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How Can MRNA Vaccines Boost Livestock Production?

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How Can MRNA Vaccines Boost Livestock Production?

(CTN News) – According to researchers at the University of Queensland, mRNA vaccine technology has the potential to boost livestock production in order to meet global food demands.

It is vital that the livestock industry takes advantage of the unprecedented investment in mRNA vaccination technology triggered by the COVID-19 pandemic, according to Professor Tim Mahony of the University of Queensland. In the journal Vaccines, the study was published.

“Infectious diseases are limiting the production of edible protein for human consumption, which has a negative effect on both the quality and the quantity of the product,” Professor Mahony noted.

The flexibility of mRNA vaccines makes them ideal for reducing losses within livestock production systems in the future, as new disease variants are discovered.

The conventional approach might require us to develop a vaccine for every individual pathogen in order to treat a complex disease such as bovine respiratory disease.

Using an mRNA vaccine, however, is possible to pick and choose which pathogens to include in a single vaccine.

An Oxford Analytica report commissioned by HealthforAnimals estimates that the livestock industry loses $882 million per day due to productivity losses.

Furthermore, every percentage point reduction in cattle losses caused by disease could supply enough food for 317 million people, and a reduction of 10% could result in substantial reductions in greenhouse gas emissions.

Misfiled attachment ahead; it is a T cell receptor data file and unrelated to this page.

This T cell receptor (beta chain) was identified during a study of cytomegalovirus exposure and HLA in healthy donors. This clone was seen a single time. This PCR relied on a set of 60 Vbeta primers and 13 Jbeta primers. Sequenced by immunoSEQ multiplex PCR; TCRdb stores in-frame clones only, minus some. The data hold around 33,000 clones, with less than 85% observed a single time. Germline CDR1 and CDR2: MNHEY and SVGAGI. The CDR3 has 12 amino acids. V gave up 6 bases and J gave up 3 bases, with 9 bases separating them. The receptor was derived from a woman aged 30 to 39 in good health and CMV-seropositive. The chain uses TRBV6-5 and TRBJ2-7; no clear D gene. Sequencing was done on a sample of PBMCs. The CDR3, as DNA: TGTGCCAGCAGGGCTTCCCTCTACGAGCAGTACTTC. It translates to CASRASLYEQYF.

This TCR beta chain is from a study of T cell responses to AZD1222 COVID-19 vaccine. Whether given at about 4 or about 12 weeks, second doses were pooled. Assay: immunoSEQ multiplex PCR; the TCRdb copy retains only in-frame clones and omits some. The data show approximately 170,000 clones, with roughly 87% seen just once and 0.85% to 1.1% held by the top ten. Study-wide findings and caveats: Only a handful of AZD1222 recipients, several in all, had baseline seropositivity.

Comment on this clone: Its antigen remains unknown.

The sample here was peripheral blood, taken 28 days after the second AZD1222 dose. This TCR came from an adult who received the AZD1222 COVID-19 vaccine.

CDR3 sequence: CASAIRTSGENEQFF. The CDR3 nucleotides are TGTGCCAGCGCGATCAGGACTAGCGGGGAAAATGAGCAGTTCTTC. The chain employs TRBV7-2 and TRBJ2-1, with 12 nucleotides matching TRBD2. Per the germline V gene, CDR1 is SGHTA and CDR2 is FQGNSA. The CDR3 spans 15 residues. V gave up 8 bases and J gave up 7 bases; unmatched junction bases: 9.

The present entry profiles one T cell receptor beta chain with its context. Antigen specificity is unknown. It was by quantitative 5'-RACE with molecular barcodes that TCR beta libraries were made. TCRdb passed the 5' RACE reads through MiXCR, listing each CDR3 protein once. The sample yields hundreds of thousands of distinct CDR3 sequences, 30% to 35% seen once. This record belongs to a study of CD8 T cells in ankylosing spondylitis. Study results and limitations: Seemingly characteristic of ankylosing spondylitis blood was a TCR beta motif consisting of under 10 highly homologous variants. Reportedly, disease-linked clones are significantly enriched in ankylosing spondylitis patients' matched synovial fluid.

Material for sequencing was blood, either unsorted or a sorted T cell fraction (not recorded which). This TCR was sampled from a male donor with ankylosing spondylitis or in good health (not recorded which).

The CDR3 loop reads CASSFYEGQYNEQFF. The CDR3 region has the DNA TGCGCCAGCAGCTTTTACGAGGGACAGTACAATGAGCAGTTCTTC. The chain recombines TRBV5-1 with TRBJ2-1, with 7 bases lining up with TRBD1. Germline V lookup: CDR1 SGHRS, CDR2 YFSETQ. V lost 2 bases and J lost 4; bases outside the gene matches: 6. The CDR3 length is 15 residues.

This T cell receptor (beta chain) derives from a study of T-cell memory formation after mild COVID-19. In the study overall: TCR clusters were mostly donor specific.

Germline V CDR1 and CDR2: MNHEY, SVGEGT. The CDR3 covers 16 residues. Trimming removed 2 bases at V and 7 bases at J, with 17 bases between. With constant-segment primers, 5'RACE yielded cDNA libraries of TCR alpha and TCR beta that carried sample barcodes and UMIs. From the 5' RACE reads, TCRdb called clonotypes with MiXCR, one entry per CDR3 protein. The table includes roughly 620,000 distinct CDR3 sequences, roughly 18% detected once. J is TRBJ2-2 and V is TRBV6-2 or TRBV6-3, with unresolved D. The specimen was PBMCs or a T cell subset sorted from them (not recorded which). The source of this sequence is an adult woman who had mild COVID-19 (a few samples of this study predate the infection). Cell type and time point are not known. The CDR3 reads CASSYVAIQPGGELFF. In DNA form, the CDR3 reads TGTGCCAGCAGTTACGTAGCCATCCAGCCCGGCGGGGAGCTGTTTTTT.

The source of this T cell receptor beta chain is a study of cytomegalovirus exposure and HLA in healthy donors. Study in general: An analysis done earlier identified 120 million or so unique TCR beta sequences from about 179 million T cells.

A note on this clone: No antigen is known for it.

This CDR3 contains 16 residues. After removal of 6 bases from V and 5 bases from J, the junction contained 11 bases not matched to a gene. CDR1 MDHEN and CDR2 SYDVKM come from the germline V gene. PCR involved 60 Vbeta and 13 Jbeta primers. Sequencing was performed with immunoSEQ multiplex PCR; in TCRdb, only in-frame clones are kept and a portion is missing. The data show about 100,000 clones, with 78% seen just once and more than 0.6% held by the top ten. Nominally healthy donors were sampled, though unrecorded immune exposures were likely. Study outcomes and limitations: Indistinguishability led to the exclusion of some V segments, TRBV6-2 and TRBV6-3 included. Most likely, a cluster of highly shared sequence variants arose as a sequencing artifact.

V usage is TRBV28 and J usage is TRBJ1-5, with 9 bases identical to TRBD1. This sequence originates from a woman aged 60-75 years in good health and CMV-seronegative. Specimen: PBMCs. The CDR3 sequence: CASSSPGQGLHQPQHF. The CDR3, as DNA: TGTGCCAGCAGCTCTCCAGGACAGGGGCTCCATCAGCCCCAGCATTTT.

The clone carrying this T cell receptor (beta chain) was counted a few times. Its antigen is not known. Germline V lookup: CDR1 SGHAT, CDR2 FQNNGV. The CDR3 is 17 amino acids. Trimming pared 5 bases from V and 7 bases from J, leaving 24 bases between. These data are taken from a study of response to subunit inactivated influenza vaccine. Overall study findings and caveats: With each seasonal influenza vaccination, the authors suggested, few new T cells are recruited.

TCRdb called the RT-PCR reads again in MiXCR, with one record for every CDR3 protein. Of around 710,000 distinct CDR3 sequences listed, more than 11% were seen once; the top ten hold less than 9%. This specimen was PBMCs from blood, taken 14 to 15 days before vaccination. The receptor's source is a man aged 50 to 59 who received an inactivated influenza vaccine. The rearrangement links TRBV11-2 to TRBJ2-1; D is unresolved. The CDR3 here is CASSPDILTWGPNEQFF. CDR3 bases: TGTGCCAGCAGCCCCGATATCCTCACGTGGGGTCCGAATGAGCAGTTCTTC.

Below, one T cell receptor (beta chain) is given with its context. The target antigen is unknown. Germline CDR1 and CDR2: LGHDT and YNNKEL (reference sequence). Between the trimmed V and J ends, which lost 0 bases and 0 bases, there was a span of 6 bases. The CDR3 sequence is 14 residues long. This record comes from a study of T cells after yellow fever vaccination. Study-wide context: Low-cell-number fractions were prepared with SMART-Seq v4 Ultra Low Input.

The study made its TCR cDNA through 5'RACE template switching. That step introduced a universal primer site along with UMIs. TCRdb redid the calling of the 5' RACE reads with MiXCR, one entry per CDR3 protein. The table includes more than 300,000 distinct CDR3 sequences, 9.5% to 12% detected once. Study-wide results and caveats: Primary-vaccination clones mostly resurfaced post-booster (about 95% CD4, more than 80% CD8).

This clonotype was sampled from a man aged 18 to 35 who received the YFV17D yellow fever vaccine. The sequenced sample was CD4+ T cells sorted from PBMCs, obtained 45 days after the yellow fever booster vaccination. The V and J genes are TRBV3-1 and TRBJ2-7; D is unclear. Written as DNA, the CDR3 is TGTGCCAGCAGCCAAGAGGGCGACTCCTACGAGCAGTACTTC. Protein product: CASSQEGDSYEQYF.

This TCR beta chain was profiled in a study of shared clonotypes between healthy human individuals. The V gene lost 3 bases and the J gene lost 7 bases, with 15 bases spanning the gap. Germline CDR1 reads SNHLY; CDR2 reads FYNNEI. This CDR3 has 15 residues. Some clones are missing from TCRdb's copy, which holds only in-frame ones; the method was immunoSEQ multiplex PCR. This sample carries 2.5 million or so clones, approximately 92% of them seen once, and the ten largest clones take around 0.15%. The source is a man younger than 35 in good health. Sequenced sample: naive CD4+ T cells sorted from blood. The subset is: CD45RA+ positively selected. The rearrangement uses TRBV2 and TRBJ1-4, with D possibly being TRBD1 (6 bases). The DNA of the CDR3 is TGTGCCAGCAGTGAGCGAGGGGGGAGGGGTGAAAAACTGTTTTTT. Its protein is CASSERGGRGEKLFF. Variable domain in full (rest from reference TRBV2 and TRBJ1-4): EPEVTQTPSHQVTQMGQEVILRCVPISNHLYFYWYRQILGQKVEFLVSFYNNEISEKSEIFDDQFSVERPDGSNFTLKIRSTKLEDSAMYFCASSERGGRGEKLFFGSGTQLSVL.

According to Professor Mahony, livestock industries have a challenge in harnessing the rapid advances in vaccines to combat key diseases affecting production.

It remains a critical knowledge gap for some neglected diseases to identify protective antigens.

Currently, there is no approved mRNA vaccine for animals used for food production.

Multiple agencies will be responsible for overseeing the approval process for the use of these vaccines in livestock.

Since mRNAs are present in the cells of all animals and plants, it is vital that we consume them through our food.

Despite this, consumer safety will be a major consideration before mRNA vaccines are approved for livestock use.

Developing mRNA vaccines for ruminants and other livestock is the biggest challenge for governments, peak industries, and veterinary health companies.

As we saw during the pandemic, putting enough resources together can produce quick results.”

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